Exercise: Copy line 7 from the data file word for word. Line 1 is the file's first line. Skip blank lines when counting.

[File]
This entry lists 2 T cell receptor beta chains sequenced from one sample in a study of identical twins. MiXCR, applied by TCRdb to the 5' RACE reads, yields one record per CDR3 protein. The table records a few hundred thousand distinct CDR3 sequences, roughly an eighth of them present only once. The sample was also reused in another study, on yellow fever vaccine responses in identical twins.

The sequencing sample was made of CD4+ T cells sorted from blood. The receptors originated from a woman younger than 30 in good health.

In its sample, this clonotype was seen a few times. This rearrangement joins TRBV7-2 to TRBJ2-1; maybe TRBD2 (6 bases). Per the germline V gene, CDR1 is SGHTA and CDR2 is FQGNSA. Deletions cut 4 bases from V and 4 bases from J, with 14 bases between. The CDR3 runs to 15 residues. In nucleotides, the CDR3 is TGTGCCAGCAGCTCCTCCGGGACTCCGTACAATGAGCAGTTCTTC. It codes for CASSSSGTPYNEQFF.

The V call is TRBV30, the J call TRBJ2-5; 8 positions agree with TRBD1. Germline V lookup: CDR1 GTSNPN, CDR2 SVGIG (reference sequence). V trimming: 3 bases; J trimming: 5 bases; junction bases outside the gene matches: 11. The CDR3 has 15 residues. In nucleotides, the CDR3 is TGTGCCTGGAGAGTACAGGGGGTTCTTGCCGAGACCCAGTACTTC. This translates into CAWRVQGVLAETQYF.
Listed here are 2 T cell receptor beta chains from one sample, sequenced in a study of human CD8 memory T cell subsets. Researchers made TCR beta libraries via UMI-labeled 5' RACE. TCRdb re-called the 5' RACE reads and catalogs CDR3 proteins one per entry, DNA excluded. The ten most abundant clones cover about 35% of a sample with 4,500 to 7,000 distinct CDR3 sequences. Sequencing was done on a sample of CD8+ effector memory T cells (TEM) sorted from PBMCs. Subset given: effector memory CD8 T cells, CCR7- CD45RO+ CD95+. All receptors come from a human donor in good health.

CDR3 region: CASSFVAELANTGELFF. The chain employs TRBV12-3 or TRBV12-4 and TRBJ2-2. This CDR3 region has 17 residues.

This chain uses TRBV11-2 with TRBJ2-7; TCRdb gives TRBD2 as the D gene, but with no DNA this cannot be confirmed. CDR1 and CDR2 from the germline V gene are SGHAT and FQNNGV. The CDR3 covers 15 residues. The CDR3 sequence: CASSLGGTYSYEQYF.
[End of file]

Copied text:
This chain uses TRBV11-2 with TRBJ2-7; TCRdb gives TRBD2 as the D gene, but with no DNA this cannot be confirmed. CDR1 and CDR2 from the germline V gene are SGHAT and FQNNGV. The CDR3 covers 15 residues. The CDR3 sequence: CASSLGGTYSYEQYF.